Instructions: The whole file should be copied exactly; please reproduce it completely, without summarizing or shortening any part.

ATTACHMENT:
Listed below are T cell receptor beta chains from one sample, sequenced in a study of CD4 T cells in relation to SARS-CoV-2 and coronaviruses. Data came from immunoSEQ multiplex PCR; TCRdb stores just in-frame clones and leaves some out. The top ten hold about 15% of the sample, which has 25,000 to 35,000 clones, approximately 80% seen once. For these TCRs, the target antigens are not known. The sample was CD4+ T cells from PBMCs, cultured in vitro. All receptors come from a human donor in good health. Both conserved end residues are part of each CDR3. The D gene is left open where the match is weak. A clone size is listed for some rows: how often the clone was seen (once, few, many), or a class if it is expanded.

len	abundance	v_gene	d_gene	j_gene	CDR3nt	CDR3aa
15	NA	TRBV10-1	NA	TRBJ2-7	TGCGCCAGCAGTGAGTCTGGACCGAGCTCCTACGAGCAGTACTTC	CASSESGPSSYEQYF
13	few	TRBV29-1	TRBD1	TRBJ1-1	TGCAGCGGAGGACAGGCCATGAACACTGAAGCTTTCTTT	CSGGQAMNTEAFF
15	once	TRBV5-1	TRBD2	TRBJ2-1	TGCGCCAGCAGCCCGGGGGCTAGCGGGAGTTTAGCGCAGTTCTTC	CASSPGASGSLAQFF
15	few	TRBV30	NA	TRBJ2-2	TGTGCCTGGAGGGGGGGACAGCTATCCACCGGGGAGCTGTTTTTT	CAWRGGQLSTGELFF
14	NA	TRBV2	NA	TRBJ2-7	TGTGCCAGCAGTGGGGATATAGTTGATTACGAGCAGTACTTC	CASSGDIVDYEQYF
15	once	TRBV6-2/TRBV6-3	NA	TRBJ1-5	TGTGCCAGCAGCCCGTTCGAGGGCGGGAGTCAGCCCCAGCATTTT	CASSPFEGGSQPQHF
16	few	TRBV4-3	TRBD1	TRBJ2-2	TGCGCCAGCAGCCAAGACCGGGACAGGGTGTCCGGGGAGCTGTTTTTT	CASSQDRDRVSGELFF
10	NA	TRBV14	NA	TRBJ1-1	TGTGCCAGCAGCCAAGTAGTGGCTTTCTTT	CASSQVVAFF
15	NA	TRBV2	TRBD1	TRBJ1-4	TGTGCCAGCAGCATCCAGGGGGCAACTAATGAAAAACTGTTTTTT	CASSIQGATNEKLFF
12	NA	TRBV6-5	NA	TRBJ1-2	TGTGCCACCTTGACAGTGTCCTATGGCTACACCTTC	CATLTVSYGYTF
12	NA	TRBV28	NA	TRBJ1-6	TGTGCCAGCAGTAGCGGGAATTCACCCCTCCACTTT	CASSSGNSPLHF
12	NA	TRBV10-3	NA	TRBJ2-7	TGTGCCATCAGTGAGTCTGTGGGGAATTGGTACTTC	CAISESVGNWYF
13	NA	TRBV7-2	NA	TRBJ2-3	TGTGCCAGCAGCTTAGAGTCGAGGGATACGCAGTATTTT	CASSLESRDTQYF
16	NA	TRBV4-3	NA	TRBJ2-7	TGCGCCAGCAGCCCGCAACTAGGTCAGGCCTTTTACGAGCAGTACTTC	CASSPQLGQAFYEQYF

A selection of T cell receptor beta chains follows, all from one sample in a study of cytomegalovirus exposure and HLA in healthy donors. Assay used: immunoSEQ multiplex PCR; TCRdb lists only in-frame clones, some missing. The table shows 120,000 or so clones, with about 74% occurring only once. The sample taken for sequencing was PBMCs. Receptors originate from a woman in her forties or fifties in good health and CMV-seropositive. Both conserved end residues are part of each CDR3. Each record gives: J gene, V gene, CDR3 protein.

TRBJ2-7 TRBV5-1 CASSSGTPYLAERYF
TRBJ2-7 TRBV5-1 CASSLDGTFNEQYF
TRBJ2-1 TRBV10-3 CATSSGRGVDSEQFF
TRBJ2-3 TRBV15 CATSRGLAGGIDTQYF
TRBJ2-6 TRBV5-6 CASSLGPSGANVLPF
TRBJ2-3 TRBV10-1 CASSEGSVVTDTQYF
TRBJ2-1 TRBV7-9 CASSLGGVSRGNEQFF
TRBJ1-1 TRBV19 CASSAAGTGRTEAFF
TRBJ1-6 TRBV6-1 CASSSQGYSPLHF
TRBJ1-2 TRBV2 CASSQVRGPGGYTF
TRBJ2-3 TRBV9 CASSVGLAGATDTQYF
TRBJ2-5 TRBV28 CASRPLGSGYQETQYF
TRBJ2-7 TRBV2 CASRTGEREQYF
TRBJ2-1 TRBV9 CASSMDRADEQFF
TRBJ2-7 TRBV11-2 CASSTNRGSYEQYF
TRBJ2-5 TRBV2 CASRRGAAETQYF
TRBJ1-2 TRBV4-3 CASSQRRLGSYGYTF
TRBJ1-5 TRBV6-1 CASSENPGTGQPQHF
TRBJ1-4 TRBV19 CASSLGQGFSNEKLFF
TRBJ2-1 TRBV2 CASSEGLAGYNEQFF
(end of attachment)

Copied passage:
Listed below are T cell receptor beta chains from one sample, sequenced in a study of CD4 T cells in relation to SARS-CoV-2 and coronaviruses. Data came from immunoSEQ multiplex PCR; TCRdb stores just in-frame clones and leaves some out. The top ten hold about 15% of the sample, which has 25,000 to 35,000 clones, approximately 80% seen once. For these TCRs, the target antigens are not known. The sample was CD4+ T cells from PBMCs, cultured in vitro. All receptors come from a human donor in good health. Both conserved end residues are part of each CDR3. The D gene is left open where the match is weak. A clone size is listed for some rows: how often the clone was seen (once, few, many), or a class if it is expanded.

len	abundance	v_gene	d_gene	j_gene	CDR3nt	CDR3aa
15	NA	TRBV10-1	NA	TRBJ2-7	TGCGCCAGCAGTGAGTCTGGACCGAGCTCCTACGAGCAGTACTTC	CASSESGPSSYEQYF
13	few	TRBV29-1	TRBD1	TRBJ1-1	TGCAGCGGAGGACAGGCCATGAACACTGAAGCTTTCTTT	CSGGQAMNTEAFF
15	once	TRBV5-1	TRBD2	TRBJ2-1	TGCGCCAGCAGCCCGGGGGCTAGCGGGAGTTTAGCGCAGTTCTTC	CASSPGASGSLAQFF
15	few	TRBV30	NA	TRBJ2-2	TGTGCCTGGAGGGGGGGACAGCTATCCACCGGGGAGCTGTTTTTT	CAWRGGQLSTGELFF
14	NA	TRBV2	NA	TRBJ2-7	TGTGCCAGCAGTGGGGATATAGTTGATTACGAGCAGTACTTC	CASSGDIVDYEQYF
15	once	TRBV6-2/TRBV6-3	NA	TRBJ1-5	TGTGCCAGCAGCCCGTTCGAGGGCGGGAGTCAGCCCCAGCATTTT	CASSPFEGGSQPQHF
16	few	TRBV4-3	TRBD1	TRBJ2-2	TGCGCCAGCAGCCAAGACCGGGACAGGGTGTCCGGGGAGCTGTTTTTT	CASSQDRDRVSGELFF
10	NA	TRBV14	NA	TRBJ1-1	TGTGCCAGCAGCCAAGTAGTGGCTTTCTTT	CASSQVVAFF
15	NA	TRBV2	TRBD1	TRBJ1-4	TGTGCCAGCAGCATCCAGGGGGCAACTAATGAAAAACTGTTTTTT	CASSIQGATNEKLFF
12	NA	TRBV6-5	NA	TRBJ1-2	TGTGCCACCTTGACAGTGTCCTATGGCTACACCTTC	CATLTVSYGYTF
12	NA	TRBV28	NA	TRBJ1-6	TGTGCCAGCAGTAGCGGGAATTCACCCCTCCACTTT	CASSSGNSPLHF
12	NA	TRBV10-3	NA	TRBJ2-7	TGTGCCATCAGTGAGTCTGTGGGGAATTGGTACTTC	CAISESVGNWYF
13	NA	TRBV7-2	NA	TRBJ2-3	TGTGCCAGCAGCTTAGAGTCGAGGGATACGCAGTATTTT	CASSLESRDTQYF
16	NA	TRBV4-3	NA	TRBJ2-7	TGCGCCAGCAGCCCGCAACTAGGTCAGGCCTTTTACGAGCAGTACTTC	CASSPQLGQAFYEQYF

A selection of T cell receptor beta chains follows, all from one sample in a study of cytomegalovirus exposure and HLA in healthy donors. Assay used: immunoSEQ multiplex PCR; TCRdb lists only in-frame clones, some missing. The table shows 120,000 or so clones, with about 74% occurring only once. The sample taken for sequencing was PBMCs. Receptors originate from a woman in her forties or fifties in good health and CMV-seropositive. Both conserved end residues are part of each CDR3. Each record gives: J gene, V gene, CDR3 protein.

TRBJ2-7 TRBV5-1 CASSSGTPYLAERYF
TRBJ2-7 TRBV5-1 CASSLDGTFNEQYF
TRBJ2-1 TRBV10-3 CATSSGRGVDSEQFF
TRBJ2-3 TRBV15 CATSRGLAGGIDTQYF
TRBJ2-6 TRBV5-6 CASSLGPSGANVLPF
TRBJ2-3 TRBV10-1 CASSEGSVVTDTQYF
TRBJ2-1 TRBV7-9 CASSLGGVSRGNEQFF
TRBJ1-1 TRBV19 CASSAAGTGRTEAFF
TRBJ1-6 TRBV6-1 CASSSQGYSPLHF
TRBJ1-2 TRBV2 CASSQVRGPGGYTF
TRBJ2-3 TRBV9 CASSVGLAGATDTQYF
TRBJ2-5 TRBV28 CASRPLGSGYQETQYF
TRBJ2-7 TRBV2 CASRTGEREQYF
TRBJ2-1 TRBV9 CASSMDRADEQFF
TRBJ2-7 TRBV11-2 CASSTNRGSYEQYF
TRBJ2-5 TRBV2 CASRRGAAETQYF
TRBJ1-2 TRBV4-3 CASSQRRLGSYGYTF
TRBJ1-5 TRBV6-1 CASSENPGTGQPQHF
TRBJ1-4 TRBV19 CASSLGQGFSNEKLFF
TRBJ2-1 TRBV2 CASSEGLAGYNEQFF